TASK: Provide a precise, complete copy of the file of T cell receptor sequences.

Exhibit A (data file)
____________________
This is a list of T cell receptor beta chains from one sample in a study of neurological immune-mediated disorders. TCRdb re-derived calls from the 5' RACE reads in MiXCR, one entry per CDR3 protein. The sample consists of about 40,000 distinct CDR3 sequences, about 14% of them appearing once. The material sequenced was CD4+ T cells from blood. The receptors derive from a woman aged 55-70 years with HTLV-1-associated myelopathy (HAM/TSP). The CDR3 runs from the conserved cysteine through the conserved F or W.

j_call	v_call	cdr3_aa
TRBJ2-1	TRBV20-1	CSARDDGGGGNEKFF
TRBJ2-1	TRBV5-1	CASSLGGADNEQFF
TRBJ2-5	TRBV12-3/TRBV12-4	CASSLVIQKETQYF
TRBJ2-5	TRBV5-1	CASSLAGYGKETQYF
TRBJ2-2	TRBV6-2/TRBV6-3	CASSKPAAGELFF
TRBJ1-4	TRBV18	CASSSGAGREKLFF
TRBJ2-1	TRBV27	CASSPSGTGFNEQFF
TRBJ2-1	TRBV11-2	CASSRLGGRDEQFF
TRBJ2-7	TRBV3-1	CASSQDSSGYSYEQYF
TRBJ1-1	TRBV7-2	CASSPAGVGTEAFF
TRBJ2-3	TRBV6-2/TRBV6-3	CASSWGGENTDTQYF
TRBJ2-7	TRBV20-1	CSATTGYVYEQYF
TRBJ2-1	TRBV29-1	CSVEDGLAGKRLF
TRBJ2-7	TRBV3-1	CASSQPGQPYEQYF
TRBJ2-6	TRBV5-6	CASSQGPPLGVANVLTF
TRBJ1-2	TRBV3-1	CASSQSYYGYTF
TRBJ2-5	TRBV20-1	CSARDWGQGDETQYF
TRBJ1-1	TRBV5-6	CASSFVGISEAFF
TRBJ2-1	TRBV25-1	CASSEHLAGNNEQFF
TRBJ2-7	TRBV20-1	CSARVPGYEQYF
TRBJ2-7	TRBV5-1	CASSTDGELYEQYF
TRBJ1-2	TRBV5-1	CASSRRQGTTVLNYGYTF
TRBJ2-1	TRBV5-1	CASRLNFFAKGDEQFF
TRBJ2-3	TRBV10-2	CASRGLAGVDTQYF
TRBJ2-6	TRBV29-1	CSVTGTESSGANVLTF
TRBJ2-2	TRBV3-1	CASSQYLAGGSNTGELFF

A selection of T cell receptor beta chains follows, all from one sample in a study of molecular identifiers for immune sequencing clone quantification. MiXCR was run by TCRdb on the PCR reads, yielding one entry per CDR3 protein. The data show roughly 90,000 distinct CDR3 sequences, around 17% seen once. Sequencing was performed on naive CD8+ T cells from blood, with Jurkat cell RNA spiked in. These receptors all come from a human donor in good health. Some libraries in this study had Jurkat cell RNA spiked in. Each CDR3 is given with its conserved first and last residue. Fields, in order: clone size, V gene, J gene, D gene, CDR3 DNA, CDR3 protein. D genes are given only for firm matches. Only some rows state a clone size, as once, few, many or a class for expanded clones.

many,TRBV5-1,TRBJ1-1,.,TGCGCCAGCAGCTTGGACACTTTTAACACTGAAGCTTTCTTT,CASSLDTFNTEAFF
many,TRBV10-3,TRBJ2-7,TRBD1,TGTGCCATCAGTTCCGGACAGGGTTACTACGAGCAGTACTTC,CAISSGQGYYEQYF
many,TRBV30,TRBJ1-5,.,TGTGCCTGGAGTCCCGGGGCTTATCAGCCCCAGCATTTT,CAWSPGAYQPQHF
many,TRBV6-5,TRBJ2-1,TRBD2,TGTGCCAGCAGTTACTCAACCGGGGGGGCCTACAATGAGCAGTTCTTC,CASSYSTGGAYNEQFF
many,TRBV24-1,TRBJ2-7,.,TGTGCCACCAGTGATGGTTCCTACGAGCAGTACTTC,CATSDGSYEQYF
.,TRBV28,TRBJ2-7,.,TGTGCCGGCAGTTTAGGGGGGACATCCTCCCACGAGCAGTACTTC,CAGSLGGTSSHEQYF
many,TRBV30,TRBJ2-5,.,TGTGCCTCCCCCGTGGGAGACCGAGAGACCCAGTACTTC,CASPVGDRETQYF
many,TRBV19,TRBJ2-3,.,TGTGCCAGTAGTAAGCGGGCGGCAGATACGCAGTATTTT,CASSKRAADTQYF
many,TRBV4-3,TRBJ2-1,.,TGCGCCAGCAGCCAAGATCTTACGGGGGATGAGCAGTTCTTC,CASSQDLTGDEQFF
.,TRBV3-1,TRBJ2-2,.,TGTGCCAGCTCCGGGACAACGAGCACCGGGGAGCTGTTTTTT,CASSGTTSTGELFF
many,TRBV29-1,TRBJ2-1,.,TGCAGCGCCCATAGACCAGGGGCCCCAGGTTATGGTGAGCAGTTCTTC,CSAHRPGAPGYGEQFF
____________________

This is a list of T cell receptor beta chains from one sample in a study of neurological immune-mediated disorders. TCRdb re-derived calls from the 5' RACE reads in MiXCR, one entry per CDR3 protein. The sample consists of about 40,000 distinct CDR3 sequences, about 14% of them appearing once. The material sequenced was CD4+ T cells from blood. The receptors derive from a woman aged 55-70 years with HTLV-1-associated myelopathy (HAM/TSP). The CDR3 runs from the conserved cysteine through the conserved F or W.

j_call	v_call	cdr3_aa
TRBJ2-1	TRBV20-1	CSARDDGGGGNEKFF
TRBJ2-1	TRBV5-1	CASSLGGADNEQFF
TRBJ2-5	TRBV12-3/TRBV12-4	CASSLVIQKETQYF
TRBJ2-5	TRBV5-1	CASSLAGYGKETQYF
TRBJ2-2	TRBV6-2/TRBV6-3	CASSKPAAGELFF
TRBJ1-4	TRBV18	CASSSGAGREKLFF
TRBJ2-1	TRBV27	CASSPSGTGFNEQFF
TRBJ2-1	TRBV11-2	CASSRLGGRDEQFF
TRBJ2-7	TRBV3-1	CASSQDSSGYSYEQYF
TRBJ1-1	TRBV7-2	CASSPAGVGTEAFF
TRBJ2-3	TRBV6-2/TRBV6-3	CASSWGGENTDTQYF
TRBJ2-7	TRBV20-1	CSATTGYVYEQYF
TRBJ2-1	TRBV29-1	CSVEDGLAGKRLF
TRBJ2-7	TRBV3-1	CASSQPGQPYEQYF
TRBJ2-6	TRBV5-6	CASSQGPPLGVANVLTF
TRBJ1-2	TRBV3-1	CASSQSYYGYTF
TRBJ2-5	TRBV20-1	CSARDWGQGDETQYF
TRBJ1-1	TRBV5-6	CASSFVGISEAFF
TRBJ2-1	TRBV25-1	CASSEHLAGNNEQFF
TRBJ2-7	TRBV20-1	CSARVPGYEQYF
TRBJ2-7	TRBV5-1	CASSTDGELYEQYF
TRBJ1-2	TRBV5-1	CASSRRQGTTVLNYGYTF
TRBJ2-1	TRBV5-1	CASRLNFFAKGDEQFF
TRBJ2-3	TRBV10-2	CASRGLAGVDTQYF
TRBJ2-6	TRBV29-1	CSVTGTESSGANVLTF
TRBJ2-2	TRBV3-1	CASSQYLAGGSNTGELFF

A selection of T cell receptor beta chains follows, all from one sample in a study of molecular identifiers for immune sequencing clone quantification. MiXCR was run by TCRdb on the PCR reads, yielding one entry per CDR3 protein. The data show roughly 90,000 distinct CDR3 sequences, around 17% seen once. Sequencing was performed on naive CD8+ T cells from blood, with Jurkat cell RNA spiked in. These receptors all come from a human donor in good health. Some libraries in this study had Jurkat cell RNA spiked in. Each CDR3 is given with its conserved first and last residue. Fields, in order: clone size, V gene, J gene, D gene, CDR3 DNA, CDR3 protein. D genes are given only for firm matches. Only some rows state a clone size, as once, few, many or a class for expanded clones.

many,TRBV5-1,TRBJ1-1,.,TGCGCCAGCAGCTTGGACACTTTTAACACTGAAGCTTTCTTT,CASSLDTFNTEAFF
many,TRBV10-3,TRBJ2-7,TRBD1,TGTGCCATCAGTTCCGGACAGGGTTACTACGAGCAGTACTTC,CAISSGQGYYEQYF
many,TRBV30,TRBJ1-5,.,TGTGCCTGGAGTCCCGGGGCTTATCAGCCCCAGCATTTT,CAWSPGAYQPQHF
many,TRBV6-5,TRBJ2-1,TRBD2,TGTGCCAGCAGTTACTCAACCGGGGGGGCCTACAATGAGCAGTTCTTC,CASSYSTGGAYNEQFF
many,TRBV24-1,TRBJ2-7,.,TGTGCCACCAGTGATGGTTCCTACGAGCAGTACTTC,CATSDGSYEQYF
.,TRBV28,TRBJ2-7,.,TGTGCCGGCAGTTTAGGGGGGACATCCTCCCACGAGCAGTACTTC,CAGSLGGTSSHEQYF
many,TRBV30,TRBJ2-5,.,TGTGCCTCCCCCGTGGGAGACCGAGAGACCCAGTACTTC,CASPVGDRETQYF
many,TRBV19,TRBJ2-3,.,TGTGCCAGTAGTAAGCGGGCGGCAGATACGCAGTATTTT,CASSKRAADTQYF
many,TRBV4-3,TRBJ2-1,.,TGCGCCAGCAGCCAAGATCTTACGGGGGATGAGCAGTTCTTC,CASSQDLTGDEQFF
.,TRBV3-1,TRBJ2-2,.,TGTGCCAGCTCCGGGACAACGAGCACCGGGGAGCTGTTTTTT,CASSGTTSTGELFF
many,TRBV29-1,TRBJ2-1,.,TGCAGCGCCCATAGACCAGGGGCCCCAGGTTATGGTGAGCAGTTCTTC,CSAHRPGAPGYGEQFF